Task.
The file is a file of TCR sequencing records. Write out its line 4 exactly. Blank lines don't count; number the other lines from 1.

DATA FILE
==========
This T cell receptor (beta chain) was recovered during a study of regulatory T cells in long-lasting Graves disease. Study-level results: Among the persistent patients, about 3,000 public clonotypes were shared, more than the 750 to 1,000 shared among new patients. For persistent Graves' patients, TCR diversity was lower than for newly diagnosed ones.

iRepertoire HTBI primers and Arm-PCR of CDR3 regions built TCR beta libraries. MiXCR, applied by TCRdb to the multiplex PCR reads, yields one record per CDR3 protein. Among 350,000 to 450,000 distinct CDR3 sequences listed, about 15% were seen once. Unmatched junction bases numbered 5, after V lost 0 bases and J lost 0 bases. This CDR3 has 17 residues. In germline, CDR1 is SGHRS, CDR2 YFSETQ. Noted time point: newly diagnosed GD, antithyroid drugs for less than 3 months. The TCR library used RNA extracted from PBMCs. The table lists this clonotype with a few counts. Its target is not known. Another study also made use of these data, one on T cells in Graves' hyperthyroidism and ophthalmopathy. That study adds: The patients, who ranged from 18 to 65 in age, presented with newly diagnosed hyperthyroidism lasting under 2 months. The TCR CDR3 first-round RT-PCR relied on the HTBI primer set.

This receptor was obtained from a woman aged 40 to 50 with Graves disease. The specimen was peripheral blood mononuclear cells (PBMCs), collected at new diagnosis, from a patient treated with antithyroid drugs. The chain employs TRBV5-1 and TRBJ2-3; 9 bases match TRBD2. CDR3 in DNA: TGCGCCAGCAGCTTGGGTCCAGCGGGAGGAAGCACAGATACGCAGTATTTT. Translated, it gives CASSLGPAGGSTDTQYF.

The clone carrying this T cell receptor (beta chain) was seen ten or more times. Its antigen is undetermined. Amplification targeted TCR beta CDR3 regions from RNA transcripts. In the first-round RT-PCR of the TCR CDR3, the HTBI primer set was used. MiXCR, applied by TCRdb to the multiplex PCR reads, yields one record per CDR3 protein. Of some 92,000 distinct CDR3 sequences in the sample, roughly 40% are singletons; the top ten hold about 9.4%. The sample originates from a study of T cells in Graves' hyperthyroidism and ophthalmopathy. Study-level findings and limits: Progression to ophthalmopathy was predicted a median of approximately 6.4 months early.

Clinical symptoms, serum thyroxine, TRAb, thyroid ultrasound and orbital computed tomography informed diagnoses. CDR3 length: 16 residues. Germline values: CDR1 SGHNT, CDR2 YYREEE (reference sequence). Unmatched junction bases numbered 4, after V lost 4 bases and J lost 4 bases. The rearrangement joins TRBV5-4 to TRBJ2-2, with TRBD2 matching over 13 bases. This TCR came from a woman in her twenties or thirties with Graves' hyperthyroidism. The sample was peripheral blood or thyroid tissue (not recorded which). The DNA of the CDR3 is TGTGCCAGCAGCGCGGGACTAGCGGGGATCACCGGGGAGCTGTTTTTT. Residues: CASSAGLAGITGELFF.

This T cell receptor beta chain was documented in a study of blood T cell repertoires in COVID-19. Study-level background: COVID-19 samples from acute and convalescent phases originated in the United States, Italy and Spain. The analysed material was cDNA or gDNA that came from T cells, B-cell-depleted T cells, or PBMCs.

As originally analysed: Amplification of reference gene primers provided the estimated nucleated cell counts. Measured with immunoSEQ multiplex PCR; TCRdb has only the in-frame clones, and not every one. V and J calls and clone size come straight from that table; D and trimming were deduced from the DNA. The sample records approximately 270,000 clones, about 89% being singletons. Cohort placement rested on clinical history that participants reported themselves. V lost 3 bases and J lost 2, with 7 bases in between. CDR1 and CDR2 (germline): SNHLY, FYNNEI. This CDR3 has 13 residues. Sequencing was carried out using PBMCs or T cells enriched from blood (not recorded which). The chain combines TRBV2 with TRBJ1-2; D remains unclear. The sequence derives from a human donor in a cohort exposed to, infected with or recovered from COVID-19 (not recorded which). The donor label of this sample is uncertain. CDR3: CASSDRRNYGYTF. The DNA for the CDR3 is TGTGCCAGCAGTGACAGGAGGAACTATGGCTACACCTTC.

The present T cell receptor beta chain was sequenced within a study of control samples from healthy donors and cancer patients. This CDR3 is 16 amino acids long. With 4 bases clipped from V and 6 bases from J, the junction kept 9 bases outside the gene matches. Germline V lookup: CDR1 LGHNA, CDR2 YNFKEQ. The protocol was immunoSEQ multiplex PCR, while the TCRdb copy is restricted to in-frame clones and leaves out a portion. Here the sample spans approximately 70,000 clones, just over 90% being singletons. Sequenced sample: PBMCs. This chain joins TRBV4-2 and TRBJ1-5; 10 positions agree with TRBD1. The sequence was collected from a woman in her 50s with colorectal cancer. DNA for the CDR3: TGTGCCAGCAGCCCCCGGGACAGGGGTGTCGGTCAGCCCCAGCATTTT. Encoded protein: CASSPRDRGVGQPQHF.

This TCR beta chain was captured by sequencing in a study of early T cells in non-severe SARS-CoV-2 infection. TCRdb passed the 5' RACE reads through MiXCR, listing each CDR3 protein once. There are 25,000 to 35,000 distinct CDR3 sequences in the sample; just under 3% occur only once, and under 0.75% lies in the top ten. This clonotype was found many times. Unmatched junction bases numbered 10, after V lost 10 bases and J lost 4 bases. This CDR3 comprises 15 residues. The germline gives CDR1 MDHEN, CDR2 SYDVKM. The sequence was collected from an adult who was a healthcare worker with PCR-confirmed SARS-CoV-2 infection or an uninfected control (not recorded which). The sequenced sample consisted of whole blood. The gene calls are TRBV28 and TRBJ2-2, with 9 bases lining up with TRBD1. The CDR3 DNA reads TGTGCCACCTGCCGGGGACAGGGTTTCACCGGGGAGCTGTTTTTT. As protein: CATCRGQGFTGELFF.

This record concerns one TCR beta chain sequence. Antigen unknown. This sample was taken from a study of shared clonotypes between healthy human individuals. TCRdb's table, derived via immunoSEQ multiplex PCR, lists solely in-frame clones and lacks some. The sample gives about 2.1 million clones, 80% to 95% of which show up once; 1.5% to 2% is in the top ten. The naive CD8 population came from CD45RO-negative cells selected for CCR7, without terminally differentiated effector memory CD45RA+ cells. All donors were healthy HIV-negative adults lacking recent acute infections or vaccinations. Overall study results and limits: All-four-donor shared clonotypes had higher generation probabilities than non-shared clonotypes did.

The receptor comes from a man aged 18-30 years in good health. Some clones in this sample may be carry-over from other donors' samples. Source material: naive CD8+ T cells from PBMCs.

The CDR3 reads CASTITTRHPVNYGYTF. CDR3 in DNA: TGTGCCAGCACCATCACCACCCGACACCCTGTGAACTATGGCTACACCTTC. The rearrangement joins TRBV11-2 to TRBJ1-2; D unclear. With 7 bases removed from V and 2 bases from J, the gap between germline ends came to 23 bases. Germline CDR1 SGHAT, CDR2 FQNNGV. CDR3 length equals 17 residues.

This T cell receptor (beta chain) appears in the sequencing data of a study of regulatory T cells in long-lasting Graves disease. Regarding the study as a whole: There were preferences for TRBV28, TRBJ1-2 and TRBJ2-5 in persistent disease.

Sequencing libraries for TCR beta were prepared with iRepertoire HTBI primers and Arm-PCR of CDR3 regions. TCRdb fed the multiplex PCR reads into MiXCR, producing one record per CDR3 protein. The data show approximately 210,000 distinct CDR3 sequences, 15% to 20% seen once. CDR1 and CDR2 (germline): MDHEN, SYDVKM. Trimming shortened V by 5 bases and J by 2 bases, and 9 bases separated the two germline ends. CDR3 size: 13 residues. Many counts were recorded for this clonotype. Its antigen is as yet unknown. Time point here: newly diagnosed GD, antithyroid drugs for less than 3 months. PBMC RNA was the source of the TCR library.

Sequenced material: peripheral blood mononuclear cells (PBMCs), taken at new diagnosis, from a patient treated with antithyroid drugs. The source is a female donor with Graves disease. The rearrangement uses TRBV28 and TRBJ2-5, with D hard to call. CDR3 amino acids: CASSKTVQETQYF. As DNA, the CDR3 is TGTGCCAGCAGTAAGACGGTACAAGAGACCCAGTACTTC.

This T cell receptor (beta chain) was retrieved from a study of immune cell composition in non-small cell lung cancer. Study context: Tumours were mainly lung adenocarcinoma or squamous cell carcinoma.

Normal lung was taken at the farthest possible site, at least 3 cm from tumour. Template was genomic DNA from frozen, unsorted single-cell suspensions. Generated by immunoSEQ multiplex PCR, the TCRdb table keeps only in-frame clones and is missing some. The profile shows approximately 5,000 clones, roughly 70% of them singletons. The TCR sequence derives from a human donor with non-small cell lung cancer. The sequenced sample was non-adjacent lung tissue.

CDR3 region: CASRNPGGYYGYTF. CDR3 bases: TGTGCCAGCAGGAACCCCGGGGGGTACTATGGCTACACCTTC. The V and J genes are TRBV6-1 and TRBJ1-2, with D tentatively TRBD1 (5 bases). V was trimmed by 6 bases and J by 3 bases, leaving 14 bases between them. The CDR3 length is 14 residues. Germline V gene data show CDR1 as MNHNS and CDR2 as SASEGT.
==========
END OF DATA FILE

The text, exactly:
The clone carrying this T cell receptor (beta chain) was seen ten or more times. Its antigen is undetermined. Amplification targeted TCR beta CDR3 regions from RNA transcripts. In the first-round RT-PCR of the TCR CDR3, the HTBI primer set was used. MiXCR, applied by TCRdb to the multiplex PCR reads, yields one record per CDR3 protein. Of some 92,000 distinct CDR3 sequences in the sample, roughly 40% are singletons; the top ten hold about 9.4%. The sample originates from a study of T cells in Graves' hyperthyroidism and ophthalmopathy. Study-level findings and limits: Progression to ophthalmopathy was predicted a median of approximately 6.4 months early.